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Veterans Law

CCK LIVE: Recent Federal Circuit Rulings and Their Impact on Veterans

Alyse Phillips

July 5, 2018

Updated: June 20, 2024

lady justice symbolizing federal circuit against blue background

CCK Partner Zach Stolz sat down with fellow CCK Partner Barbara Cook and VA appellate practitioner Kerry Baker to discuss two recent rulings from the United States Court of Appeals for the Federal Circuit and how they impact veterans’ claims: Acree v. O’Rourke and Martin v. O’Rourke.

Federal Circuit Rulings & Their Impact on Veterans (2018)

What Is the Court of Appeals for the Federal Circuit?

The United States Court of Appeals for the Federal Circuit hears cases appealed from the Court of Appeals for Veterans Claims (CAVC).  It oversees questions of law, meaning, if a veteran believes that CAVC committed a legal error in its decision, he or she can appeal to the Court of Appeals for the Federal Circuit.

The Court of Appeals for the Federal Circuit is located in Washington, D.C., and has jurisdiction over intellectual property appeals, patent appeals, and veterans’ appeals. For veterans’ appeals, the Federal Circuit has narrow jurisdiction. The Court cannot hear cases that pertain to fact or application of law to fact. The only type of case that the Court can hear in the realm of veterans’ appeals is that of the interpretation of the law.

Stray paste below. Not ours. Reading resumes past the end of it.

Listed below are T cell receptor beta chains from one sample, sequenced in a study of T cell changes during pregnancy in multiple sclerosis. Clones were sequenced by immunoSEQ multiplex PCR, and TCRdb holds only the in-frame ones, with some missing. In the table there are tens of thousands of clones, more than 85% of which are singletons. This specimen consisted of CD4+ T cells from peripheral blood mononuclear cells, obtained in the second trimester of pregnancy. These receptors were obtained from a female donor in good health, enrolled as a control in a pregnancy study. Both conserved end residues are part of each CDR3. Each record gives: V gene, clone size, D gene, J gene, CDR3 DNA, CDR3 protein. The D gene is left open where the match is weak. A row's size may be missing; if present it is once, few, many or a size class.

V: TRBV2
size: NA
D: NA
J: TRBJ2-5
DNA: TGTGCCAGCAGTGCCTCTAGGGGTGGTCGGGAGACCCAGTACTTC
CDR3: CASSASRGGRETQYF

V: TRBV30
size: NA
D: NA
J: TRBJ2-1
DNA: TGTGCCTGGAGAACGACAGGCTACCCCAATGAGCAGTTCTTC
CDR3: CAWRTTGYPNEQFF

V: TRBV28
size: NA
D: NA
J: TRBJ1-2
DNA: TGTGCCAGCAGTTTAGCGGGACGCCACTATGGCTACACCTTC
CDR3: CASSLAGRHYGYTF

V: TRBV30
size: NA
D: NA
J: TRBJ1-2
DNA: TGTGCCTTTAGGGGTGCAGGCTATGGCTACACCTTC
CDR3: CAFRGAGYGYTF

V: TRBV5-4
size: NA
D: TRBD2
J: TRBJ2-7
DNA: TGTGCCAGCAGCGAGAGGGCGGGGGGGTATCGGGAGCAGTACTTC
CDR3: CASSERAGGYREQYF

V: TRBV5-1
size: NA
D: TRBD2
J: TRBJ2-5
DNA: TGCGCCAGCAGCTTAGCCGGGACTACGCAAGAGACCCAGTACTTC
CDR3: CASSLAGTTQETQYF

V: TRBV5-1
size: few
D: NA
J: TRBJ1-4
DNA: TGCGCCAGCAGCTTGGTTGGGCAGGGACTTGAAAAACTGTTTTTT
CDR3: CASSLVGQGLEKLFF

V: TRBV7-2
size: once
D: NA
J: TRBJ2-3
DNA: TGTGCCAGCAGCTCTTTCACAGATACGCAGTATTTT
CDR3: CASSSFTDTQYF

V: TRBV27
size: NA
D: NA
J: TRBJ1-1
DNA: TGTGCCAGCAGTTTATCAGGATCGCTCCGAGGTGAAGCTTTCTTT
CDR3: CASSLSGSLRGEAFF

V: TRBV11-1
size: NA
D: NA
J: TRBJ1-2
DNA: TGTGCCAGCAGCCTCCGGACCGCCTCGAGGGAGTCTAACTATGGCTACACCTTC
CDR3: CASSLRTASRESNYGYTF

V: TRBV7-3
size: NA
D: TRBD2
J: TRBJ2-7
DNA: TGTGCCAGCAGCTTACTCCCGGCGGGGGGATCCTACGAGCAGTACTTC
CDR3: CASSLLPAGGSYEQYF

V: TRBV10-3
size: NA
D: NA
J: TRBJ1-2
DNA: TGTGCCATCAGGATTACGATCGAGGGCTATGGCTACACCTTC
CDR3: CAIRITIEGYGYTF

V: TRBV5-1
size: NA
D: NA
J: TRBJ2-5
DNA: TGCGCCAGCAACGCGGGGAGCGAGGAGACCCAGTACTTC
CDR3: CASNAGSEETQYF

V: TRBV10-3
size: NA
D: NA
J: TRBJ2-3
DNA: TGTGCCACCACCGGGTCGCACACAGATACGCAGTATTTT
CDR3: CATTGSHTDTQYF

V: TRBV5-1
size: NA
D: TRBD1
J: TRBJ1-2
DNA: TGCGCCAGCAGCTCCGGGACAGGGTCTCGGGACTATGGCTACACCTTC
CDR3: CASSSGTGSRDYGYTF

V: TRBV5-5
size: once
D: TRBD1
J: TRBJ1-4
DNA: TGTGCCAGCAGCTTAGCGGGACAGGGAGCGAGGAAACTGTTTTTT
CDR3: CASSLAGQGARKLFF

Acree v. O’Rourke: When Is a Claim Considered Withdrawn?

The appellant in the case, Lawrence Acree, challenged a decision from the Court of Appeals for Veterans Claims (CAVC) that affirmed a decision from the Board of Veterans’ Appeals regarding the dismissal of seven of his disability claims.

The issue stems from his testimony at a hearing before the Board for several disability claims. At the hearing, the Veterans Law Judge decided that the Veteran had withdrawn seven of his eleven disability claims, and these seven claims were then dismissed. When the case appeared before the Board following the hearing, the Board decided that the veteran’s waiving of his claims was explicit and unambiguous.

What Is the Standard?

The standard for determining if a veteran withdrew his or her claims is outlined in the case DeLisio v. Shinseki. DeLisio states that a veteran’s withdrawal of his or her claim is not to go into effect unless the withdrawal “is explicit, unambiguous, and done with a full understanding of the consequences of such action on the part of the claimant.” Acree argued the Board only decided that his withdrawal was explicit and unambiguous, but it did not address the third part of DeLisio: that the veteran fully understood the consequences of the action. Acree argued that the Veterans Law Judge at the hearing “did not explain…the consequences of withdrawing any of the claims at issue.”

At the CAVC, Acree argued that he did not voluntarily withdraw those disability claims, and asked that the CAVC remand his case back to the Board to make a decision on those seven claims. CAVC denied the Veteran’s request, stating that the Board’s determination was sufficient.

The Federal Circuit’s Ruling

The Federal Circuit ruled that the Board did not properly apply the standard of determining if the Veteran withdrew his claims, and stated that the Board was incorrect in applying only two of the three criteria. In Acree, the Court appeared to limit its ruling to claims that are withdrawn during a hearing. The Board must now show that a claim withdrawal meets each of the three criteria in order for the claim to effectively be considered withdrawn.